Potentially safer: Self-driving cars likely won't make human errors. Auto crashes typically claim around 38,000 lives per year. Over 80% of these are attributable to human error; negligence, distraction, incapacitation, malice or other uniquely human quality.
Fewer Accidents: Superior reaction time of self-driving cars, and their ability to warn each wirelessly about impending stops, means self-driving cars will be able to safely maintain smaller following distances than human drivers. This will increase the efficiency of each traffic lane, reduce congestion and make driving more attractive.
More nimble buses: Ask anyone they would say that the biggest problem with buses is the long wait waiting for them to arrive. The present-day buses are enormous, run infrequently and are   almost empty during off-peak hours. On the contrary Self Driving Buses will be cheaper to operate, so instead of a big bus stopping every 15 minutes, it’ll be feasible to have a smaller ones stop every 3 minutes. And because each trip will have fewer passengers, it will take lesser time to drop them to their destination.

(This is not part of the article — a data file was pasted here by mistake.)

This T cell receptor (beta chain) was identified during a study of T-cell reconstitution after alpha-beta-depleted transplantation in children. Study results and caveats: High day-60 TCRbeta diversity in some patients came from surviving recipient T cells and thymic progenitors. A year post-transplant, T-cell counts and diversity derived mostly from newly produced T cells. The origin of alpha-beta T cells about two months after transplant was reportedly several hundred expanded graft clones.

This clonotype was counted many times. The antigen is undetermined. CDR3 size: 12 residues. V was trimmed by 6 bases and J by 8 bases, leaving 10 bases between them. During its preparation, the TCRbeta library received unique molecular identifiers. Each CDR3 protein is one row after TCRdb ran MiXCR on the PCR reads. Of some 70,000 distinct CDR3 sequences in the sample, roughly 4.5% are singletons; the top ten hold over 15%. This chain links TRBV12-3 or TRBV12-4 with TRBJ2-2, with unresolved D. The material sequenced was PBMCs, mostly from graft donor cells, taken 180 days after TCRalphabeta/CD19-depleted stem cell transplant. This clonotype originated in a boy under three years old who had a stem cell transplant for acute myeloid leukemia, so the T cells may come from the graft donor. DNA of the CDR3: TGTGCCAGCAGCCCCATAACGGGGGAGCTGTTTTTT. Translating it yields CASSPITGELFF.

Reduced labor costs: A self-driving car may not need many operators. What will be the need to employ thousands of people from conductors, ticket sellers etc when a computerized system can do everything and better?
The concept of a “bus” too will undergo drastic changes in the self-driving world. What many transport planner are trying to figure out is when so many low-cost options are available, why would anyone would want to ride a bus?
The answer to this question depends on which city you’re talking about. In smaller metro areas, falling cost of self-driving car/taxi service and reduction in congestion may causes many rail customers to switch to SDVs. As self-driving taxis become affordable even for poor commuters, smaller metro areas are likely to become even more car-focused and sprawling than they already are.